It was at the end of February, when Italy became a COVID-19 hot spot that Charles Stevens first realized the novel coronavirus was going to deal a major long-term blow to the business world.
“Business has faced other pandemics in the past decade or so—SARS, Ebola, H1N1—but they’ve all tended to be fairly localized,” says Stevens, an associate professor of management at Lehigh. “They could make temporary adjustments, compensate for a temporary downturn in one part of the world, but otherwise carry on with only relatively minor course corrections.”
This was different.
“It’s like a pilot of a plane who sees a thunderstorm ahead—no big deal, just fly around it,” Stevens says. “Until the pilot realizes that there are thunderstorms everywhere and no way around and has to figure out the best and safest and hopefully fastest way through.”
In less than a year, the pandemic has ravaged families and communities around the globe, wrecked economies and cost the jobs of millions of Americans.
As everyone continues to navigate a volatile time, questions abound. How will the pandemic affect businesses, their employees and supply chains in the foreseeable future? Will employers curtail travel? Will white-collar workers continue to work from home? Such uncertainties are complicated by the efforts of American companies to thread the needle of U.S.-China relations in light of the pandemic, the trade war and China’s crackdown on Hong Kong.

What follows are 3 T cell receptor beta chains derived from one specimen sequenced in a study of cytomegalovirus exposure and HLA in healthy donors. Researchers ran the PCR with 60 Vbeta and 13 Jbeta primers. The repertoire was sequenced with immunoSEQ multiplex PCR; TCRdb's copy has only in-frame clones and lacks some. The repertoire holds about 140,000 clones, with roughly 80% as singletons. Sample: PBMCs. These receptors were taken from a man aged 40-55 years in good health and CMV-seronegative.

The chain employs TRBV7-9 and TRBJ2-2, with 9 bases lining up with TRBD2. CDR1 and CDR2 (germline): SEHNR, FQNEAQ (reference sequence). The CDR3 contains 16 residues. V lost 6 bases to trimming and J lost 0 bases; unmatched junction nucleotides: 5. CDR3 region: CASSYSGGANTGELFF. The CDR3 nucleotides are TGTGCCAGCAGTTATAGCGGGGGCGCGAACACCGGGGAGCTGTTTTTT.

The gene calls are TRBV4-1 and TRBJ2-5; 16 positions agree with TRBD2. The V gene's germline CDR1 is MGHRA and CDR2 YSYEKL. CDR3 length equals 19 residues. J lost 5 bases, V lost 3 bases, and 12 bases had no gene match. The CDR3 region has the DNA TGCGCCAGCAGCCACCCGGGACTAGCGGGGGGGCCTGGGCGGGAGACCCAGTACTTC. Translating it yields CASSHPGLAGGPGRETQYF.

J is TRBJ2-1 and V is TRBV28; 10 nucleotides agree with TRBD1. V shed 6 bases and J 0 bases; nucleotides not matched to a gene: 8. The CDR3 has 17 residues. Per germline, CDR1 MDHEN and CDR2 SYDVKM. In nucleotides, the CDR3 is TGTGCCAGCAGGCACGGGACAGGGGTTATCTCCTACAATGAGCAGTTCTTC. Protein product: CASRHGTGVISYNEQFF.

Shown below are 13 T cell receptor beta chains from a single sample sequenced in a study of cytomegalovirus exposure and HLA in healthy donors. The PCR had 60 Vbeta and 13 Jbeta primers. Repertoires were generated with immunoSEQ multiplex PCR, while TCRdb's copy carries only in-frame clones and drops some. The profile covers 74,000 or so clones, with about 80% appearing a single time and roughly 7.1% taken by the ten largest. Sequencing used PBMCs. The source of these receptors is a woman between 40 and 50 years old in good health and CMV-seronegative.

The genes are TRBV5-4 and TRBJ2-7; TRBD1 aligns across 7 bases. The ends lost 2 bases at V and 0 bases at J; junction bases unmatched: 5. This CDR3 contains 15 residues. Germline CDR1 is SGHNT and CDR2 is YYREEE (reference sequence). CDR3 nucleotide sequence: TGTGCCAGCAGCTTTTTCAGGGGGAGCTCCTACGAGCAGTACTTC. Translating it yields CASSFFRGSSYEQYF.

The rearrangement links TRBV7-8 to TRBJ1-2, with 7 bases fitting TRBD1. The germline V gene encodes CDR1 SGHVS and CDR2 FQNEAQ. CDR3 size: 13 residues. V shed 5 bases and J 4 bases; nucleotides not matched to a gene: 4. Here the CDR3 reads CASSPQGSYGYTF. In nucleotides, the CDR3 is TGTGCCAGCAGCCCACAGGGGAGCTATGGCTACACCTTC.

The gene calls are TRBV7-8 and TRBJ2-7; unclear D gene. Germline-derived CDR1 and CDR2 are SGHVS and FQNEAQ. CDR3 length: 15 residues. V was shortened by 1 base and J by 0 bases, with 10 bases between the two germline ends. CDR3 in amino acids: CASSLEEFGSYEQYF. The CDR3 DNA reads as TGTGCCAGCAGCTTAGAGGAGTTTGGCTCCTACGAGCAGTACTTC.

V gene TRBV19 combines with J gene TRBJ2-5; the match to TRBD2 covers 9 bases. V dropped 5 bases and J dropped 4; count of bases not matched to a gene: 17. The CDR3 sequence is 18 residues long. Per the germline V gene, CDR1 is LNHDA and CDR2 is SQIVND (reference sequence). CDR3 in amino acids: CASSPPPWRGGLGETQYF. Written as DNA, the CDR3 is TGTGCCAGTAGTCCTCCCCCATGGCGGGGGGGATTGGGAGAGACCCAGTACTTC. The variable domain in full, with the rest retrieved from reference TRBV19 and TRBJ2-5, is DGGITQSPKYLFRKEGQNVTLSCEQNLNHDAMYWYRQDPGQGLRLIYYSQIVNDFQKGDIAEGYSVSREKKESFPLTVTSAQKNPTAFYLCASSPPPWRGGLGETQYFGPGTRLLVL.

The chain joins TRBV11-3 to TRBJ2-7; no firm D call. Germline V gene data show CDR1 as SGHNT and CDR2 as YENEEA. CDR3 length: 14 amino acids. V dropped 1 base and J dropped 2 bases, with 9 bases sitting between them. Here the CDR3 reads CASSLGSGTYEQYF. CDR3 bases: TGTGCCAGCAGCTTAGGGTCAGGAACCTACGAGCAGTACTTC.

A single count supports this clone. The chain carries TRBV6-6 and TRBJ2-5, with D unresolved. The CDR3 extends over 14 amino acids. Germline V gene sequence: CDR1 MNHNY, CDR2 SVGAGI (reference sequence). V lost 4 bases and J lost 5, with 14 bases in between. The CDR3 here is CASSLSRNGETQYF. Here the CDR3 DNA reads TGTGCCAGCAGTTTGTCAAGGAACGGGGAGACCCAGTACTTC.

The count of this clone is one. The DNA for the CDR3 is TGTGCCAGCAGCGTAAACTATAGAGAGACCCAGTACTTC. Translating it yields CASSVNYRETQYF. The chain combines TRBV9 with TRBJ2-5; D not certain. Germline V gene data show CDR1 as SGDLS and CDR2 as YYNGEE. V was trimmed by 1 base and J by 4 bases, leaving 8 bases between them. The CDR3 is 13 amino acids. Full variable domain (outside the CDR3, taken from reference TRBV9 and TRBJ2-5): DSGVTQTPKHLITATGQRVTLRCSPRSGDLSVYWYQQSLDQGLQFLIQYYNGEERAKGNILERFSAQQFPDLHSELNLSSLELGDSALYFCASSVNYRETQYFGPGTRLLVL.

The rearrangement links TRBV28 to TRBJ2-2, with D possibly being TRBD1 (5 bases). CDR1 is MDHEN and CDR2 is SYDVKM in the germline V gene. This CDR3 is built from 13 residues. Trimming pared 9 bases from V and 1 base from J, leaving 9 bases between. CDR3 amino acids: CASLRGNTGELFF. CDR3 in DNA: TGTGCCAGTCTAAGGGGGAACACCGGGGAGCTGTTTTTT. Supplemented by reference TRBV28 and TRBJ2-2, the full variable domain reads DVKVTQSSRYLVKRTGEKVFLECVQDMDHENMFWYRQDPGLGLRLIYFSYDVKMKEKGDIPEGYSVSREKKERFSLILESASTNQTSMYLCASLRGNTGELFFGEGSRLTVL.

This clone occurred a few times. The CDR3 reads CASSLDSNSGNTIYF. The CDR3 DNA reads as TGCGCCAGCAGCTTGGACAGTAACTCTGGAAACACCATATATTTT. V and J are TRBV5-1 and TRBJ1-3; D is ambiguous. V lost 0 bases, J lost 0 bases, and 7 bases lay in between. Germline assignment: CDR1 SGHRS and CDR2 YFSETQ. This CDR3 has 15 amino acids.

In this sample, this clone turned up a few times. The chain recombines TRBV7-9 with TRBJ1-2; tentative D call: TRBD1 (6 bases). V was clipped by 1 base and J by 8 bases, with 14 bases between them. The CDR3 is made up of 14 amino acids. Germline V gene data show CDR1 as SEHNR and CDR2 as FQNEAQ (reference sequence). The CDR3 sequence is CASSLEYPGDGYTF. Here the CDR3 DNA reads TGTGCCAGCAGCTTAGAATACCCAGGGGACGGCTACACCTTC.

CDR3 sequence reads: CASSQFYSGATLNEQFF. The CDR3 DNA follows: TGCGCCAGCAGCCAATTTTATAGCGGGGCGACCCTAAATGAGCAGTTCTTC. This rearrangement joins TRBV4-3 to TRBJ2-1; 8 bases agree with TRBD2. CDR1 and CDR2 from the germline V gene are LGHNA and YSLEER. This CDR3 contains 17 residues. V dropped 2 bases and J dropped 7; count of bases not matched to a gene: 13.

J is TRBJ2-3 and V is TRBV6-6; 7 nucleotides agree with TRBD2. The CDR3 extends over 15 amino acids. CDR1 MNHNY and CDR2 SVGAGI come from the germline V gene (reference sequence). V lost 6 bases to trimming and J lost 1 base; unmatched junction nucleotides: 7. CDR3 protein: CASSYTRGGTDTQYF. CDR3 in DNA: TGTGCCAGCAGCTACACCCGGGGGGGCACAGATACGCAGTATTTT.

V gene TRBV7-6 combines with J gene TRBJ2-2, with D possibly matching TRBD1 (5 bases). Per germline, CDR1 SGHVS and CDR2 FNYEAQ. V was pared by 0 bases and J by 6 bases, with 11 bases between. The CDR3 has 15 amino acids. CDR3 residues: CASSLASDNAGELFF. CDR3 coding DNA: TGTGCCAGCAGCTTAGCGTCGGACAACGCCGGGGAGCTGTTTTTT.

Ahmed Rahman saw signs that business supply chains would be seriously altered when Wuhan, China—the major industrial trading hub where the virus originated—was locked down on Jan. 23.
“Seeing the drone pictures survey a completely deserted Wuhan in January augured a troubled future for international business relations,” says Rahman, associate professor of economics at Lehigh.
Images of Wuhan hit home with David Peng, who is originally from China and chairs the new Department of Decision and Technology Analytics (DATA) in Lehigh’s College of Business.
“You could see how bad it was. They were building so many new hospitals because the hospitals and health care providers were completely overwhelmed,” Peng says. “If China is shutting down, it affects the U.S.”
Even before the coronavirus, globalization had already hit pushback from the trade war between the United States and China. The U.S. placed certain tariffs and other trade barriers on the Chinese in 2018 and the Chinese retaliated.
“That was already starting to make it more costly and more difficult to trade goods and services across borders,” says Stevens. “One of the big questions will be: After COVID, what attitudes will people take? Are they anxious and excited to get out and reconnect with the world and travel and look for opportunities around the globe, personally, professionally and otherwise? Or do people retreat back into their shells a little bit and say, ‘Let’s be more cautious about reengaging with the world?’
“It's going to be bumpy going forward,” says Stevens.
Big Data to the Rescue
Fortunately, “big data” can act as a kind of high-tech crystal ball to help countries and companies navigate all the uncertainty.
“This pandemic is going to accelerate the digitization of business,” says Peng, the DATA chair. “With increased digitization, a growing amount of data becomes available to organizations.”